Francis David: Guilty of Innovation
Originally published in Harvest the Power: Developing Lay Leadership, a Tapestry of Faith program by Matt Tittle, Gail Tittle, and Gail Forsyth-Vail (Boston: Unitarian Universalist Association, 2008).
For a short time, religious toleration was the rule of the land in sixteenth century Transylvania. When his mother died, the newly crowned King John Sigismund found himself ruling a country divided religiously among Roman Catholics, Calvinists, and Lutherans. Among the king's advisors were George Biandrata, a Polish physician and skilled politician, and court preacher David Ferencz, known in the west as Francis David.
In the heady times of the sixteenth century, Christian doctrine was the subject of great debate. King John Sigismund, realizing that there was no possibility of compromise among the various interpretations of proper doctrine, had issued an edict that each person was free to support their chosen understanding of Christian doctrine. The edict allowed advisor Biandrata, and court preacher David, both members of the Reformed (Calvinist) tradition, to begin to explore questions concerning the doctrine of the Trinity and the deity of Jesus. Their exploration and unorthodox interpretations of Christian doctrine caused considerable concern among other members of the Reformed clergy.
In those days, doctrinal matters in Transylvania were fully aired by convening a formal debate. King John Sigismund scheduled such an event for March 3, 1568, and invited those representing the "Unity of God" position to debate the Trinitarians. The debate lasted ten days, beginning at 5 a.m. each day. Francis David represented the Unitarian position and relied on scripture to buttress his arguments. At the conclusion of the debate, David's arguments were seen as stronger, and many in Transylvania embraced Unitarianism. A second debate the following year led the King to declare that he himself was Unitarian, and that there should be religious toleration in the land. By 1571, Unitarianism was given legal recognition in what would turn out to be King John Sigismund's last public act. He died two months later as a result of an accident, and left no heir to the throne.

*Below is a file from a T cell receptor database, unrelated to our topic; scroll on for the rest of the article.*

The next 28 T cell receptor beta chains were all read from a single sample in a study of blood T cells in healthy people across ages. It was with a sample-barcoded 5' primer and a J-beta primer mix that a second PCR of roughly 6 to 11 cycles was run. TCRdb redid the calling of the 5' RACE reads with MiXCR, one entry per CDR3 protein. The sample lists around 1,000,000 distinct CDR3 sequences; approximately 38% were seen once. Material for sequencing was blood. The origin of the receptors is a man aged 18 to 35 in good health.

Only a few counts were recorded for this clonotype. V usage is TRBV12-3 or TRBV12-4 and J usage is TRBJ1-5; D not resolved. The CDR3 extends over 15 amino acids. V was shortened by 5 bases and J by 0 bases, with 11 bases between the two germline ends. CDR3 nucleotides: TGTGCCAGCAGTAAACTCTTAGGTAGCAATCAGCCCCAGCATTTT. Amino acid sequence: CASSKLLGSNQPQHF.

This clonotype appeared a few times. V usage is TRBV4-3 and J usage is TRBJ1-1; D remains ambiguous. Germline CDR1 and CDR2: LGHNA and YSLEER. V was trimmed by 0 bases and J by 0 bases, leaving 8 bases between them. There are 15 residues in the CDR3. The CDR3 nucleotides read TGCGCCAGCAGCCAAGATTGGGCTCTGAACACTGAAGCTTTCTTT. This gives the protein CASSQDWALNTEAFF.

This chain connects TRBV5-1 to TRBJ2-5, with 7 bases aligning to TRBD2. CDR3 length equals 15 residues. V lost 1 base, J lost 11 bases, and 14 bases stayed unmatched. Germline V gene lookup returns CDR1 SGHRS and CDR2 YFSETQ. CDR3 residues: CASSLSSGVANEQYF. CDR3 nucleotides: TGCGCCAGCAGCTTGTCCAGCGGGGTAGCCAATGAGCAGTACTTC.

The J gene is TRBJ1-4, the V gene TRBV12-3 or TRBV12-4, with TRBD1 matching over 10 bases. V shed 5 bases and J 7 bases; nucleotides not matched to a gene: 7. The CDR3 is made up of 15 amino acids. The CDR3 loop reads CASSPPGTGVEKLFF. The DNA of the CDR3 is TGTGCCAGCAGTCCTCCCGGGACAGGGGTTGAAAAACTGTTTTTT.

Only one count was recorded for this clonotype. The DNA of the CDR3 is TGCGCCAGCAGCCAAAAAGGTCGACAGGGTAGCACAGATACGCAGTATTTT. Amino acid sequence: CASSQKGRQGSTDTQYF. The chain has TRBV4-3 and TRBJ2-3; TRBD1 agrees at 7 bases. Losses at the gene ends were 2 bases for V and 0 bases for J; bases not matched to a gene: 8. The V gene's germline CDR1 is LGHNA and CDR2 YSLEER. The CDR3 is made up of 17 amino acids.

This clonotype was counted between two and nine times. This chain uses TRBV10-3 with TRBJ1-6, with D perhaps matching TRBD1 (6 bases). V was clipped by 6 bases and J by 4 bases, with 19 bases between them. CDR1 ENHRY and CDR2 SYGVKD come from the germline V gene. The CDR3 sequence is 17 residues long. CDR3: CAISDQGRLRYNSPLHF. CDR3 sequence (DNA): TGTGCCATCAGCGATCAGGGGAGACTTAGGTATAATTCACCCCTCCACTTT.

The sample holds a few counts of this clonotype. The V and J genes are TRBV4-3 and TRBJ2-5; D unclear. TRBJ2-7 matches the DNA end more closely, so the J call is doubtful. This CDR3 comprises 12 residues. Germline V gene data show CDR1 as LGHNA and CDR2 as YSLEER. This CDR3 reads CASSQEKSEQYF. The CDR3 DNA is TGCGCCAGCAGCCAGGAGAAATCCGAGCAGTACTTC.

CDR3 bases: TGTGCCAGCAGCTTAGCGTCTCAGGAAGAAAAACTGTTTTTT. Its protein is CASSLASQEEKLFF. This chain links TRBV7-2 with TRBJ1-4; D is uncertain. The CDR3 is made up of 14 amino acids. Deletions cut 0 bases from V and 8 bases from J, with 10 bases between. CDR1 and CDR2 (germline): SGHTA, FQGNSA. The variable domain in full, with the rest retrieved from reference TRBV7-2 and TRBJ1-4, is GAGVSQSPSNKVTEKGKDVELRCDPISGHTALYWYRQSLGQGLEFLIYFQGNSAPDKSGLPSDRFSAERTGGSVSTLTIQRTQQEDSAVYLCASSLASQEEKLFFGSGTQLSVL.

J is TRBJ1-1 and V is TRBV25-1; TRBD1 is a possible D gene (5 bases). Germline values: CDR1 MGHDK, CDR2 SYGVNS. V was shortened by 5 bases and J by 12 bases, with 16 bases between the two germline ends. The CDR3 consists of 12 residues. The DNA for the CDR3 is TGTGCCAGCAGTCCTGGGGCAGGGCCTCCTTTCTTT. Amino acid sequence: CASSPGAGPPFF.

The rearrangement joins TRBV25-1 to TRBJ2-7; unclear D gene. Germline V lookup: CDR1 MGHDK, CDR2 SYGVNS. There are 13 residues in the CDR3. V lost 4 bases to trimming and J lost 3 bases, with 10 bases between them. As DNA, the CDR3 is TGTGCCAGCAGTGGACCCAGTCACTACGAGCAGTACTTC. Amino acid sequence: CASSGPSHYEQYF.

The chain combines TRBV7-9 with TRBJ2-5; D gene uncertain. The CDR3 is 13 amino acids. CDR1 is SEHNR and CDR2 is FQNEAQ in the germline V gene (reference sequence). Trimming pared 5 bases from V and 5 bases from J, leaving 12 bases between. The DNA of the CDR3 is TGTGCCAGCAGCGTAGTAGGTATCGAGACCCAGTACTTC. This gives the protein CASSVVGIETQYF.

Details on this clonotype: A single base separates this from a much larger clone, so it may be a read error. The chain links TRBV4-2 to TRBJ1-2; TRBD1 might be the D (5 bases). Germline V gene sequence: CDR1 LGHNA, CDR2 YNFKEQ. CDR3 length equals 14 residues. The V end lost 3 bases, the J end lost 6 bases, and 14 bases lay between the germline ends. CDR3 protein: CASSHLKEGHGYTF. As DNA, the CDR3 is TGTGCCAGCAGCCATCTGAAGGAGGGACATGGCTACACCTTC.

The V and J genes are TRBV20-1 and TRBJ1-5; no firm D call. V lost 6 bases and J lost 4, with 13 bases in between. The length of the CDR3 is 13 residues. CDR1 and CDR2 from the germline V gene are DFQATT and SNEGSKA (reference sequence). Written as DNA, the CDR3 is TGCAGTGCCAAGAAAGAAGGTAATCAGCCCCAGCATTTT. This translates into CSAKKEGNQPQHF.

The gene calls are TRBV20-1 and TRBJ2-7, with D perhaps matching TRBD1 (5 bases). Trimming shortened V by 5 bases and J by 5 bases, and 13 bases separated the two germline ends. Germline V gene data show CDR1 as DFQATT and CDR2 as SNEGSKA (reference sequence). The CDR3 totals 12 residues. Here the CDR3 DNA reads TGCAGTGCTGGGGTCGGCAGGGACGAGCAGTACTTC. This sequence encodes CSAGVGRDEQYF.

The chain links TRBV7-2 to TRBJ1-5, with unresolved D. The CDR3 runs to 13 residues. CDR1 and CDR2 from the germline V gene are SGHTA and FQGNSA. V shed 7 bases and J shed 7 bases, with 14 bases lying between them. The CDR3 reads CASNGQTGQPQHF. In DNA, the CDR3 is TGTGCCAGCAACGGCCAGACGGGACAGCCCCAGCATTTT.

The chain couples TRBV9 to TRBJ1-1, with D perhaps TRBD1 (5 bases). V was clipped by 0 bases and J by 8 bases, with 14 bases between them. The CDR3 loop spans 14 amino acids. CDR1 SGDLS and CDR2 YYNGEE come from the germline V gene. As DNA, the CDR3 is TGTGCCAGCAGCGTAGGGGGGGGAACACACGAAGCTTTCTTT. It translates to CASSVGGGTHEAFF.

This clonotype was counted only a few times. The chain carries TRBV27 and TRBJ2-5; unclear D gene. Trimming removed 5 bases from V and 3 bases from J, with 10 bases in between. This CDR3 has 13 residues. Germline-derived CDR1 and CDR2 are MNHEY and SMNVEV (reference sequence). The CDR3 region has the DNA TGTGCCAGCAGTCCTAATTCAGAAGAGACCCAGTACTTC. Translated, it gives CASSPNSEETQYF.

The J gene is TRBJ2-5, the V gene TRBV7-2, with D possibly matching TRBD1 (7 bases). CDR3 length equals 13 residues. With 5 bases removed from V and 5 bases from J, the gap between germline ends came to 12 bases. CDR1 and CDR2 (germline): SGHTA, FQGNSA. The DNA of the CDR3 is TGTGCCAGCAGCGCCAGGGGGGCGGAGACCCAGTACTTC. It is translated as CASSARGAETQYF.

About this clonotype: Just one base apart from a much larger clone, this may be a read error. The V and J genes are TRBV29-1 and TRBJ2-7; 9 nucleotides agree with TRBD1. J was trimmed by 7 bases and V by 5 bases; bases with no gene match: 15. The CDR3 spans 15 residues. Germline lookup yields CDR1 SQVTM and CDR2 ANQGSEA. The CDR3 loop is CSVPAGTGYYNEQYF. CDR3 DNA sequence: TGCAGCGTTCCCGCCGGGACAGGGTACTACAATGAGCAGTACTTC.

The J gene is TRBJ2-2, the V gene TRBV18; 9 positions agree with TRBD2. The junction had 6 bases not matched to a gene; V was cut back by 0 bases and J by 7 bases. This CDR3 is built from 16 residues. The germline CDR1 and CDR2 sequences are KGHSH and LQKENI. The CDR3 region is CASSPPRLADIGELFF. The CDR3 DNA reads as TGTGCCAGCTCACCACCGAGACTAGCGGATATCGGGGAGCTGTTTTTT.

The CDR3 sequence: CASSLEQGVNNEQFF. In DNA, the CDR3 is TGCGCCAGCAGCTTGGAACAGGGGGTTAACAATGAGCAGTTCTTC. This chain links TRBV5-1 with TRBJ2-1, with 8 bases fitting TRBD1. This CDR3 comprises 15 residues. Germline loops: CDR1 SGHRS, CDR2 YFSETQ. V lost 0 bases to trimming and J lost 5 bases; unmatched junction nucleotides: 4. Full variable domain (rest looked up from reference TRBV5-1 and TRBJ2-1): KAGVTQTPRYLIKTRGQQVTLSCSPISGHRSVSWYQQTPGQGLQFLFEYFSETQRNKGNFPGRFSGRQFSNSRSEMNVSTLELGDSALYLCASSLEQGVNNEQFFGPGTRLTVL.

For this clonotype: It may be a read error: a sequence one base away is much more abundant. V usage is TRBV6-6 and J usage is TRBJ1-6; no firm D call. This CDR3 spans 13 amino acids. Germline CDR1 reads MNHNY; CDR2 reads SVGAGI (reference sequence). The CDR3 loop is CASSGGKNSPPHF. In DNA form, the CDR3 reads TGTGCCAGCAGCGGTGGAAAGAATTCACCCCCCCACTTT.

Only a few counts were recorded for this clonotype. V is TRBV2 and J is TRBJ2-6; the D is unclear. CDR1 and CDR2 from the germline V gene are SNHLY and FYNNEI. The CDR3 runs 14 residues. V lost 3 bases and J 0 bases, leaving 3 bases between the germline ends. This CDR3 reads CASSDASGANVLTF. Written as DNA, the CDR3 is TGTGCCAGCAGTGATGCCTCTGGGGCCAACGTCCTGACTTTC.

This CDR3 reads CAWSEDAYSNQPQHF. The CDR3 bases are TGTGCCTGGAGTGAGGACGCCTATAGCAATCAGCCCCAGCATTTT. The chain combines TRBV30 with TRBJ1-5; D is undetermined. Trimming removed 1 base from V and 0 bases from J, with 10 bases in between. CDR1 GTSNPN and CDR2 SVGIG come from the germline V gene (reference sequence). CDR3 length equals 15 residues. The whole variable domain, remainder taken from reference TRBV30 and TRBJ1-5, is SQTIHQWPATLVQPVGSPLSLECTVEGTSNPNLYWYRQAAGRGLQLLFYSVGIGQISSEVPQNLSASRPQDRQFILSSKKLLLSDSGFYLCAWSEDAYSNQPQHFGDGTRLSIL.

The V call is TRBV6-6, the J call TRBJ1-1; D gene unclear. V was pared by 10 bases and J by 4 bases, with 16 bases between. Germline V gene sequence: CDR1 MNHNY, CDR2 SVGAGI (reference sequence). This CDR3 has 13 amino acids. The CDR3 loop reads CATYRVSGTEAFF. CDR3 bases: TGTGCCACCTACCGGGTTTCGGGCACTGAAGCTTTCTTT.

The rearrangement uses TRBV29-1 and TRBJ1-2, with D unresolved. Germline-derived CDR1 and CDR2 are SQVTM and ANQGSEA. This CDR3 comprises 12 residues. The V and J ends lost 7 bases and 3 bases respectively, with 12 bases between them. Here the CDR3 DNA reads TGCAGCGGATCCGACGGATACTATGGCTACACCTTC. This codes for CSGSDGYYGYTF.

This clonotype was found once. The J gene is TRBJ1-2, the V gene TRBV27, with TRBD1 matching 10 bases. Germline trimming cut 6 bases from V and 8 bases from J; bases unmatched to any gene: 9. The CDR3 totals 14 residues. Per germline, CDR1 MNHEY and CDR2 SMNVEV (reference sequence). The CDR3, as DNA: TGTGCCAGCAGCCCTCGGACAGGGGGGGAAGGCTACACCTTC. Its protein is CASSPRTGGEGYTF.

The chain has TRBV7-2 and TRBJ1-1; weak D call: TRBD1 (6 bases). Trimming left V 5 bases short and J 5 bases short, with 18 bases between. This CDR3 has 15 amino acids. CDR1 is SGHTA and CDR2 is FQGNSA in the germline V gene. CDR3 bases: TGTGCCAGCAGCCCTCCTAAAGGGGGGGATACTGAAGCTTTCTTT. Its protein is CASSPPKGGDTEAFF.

John Sigismund was succeeded by a Catholic named Stephen Bathori, who dismissed most of the Unitarians at court, while retaining Biandrata as one of his advisors. While reaffirming a policy of toleration for those Christian religions named in the 1571 decree, he declared that he would not allow any further religious innovation.
Unitarianism gained more converts in Transylvania during that period, despite the prohibition against doctrinal changes, and an ecclesiastical organization was developed. By 1577, restrictions were placed on Unitarians, but the organization continued to thrive. Francis David, by now the Unitarian Bishop, was still driven toward reform of doctrine rather than development of church organization. He explored questions having to do with the doctrine of the Lord's Supper, infant baptism, predestination, and the worship of Jesus, questioning doctrine in all four areas. Biandrata, more concerned with the health of the church than with matters of doctrine, urged David to keep silent. But this was not Francis David's way.
Francis David began to preach his heretical ideas from the pulpit. Biandrata, concerned for the survival of the Unitarian Church, reported David's activities to the ruler. David continued to preach after the Prince ordered him to stop, and Francis David was arrested and tried for the crime of "innovation," questioning and challenging religious doctrine. The prosecutor at trial was Giorgio Biandrata, who dissembled when asked about his own earlier involvement in questioning religious doctrine. Francis David was found guilty of innovation and condemned to prison for the remainder of his life. He died in the royal dungeon in the castle at Deva on November 15, 1579. Biandrata went on to push the Unitarian church toward more conservative theological positions. By the time he died in 1588, very little remained of his former influence in the Transylvanian Unitarian movement. The Unitarian Church in Transylvania was forced into a position of doctrinal stagnation that lasted for more than two hundred years.